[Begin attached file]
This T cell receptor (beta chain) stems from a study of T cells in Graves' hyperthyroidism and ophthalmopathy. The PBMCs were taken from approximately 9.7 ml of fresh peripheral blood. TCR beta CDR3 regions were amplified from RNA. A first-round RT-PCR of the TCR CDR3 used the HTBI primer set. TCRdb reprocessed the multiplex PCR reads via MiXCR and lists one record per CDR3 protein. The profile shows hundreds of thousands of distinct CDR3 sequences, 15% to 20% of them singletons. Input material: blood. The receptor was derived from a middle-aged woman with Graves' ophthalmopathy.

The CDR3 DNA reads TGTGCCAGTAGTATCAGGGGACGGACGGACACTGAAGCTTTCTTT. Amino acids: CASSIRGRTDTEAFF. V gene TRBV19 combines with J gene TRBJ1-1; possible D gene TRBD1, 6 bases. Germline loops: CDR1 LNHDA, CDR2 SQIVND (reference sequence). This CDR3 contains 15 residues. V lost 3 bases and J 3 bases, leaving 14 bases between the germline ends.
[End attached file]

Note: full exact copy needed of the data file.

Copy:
This T cell receptor (beta chain) stems from a study of T cells in Graves' hyperthyroidism and ophthalmopathy. The PBMCs were taken from approximately 9.7 ml of fresh peripheral blood. TCR beta CDR3 regions were amplified from RNA. A first-round RT-PCR of the TCR CDR3 used the HTBI primer set. TCRdb reprocessed the multiplex PCR reads via MiXCR and lists one record per CDR3 protein. The profile shows hundreds of thousands of distinct CDR3 sequences, 15% to 20% of them singletons. Input material: blood. The receptor was derived from a middle-aged woman with Graves' ophthalmopathy.

The CDR3 DNA reads TGTGCCAGTAGTATCAGGGGACGGACGGACACTGAAGCTTTCTTT. Amino acids: CASSIRGRTDTEAFF. V gene TRBV19 combines with J gene TRBJ1-1; possible D gene TRBD1, 6 bases. Germline loops: CDR1 LNHDA, CDR2 SQIVND (reference sequence). This CDR3 contains 15 residues. V lost 3 bases and J 3 bases, leaving 14 bases between the germline ends.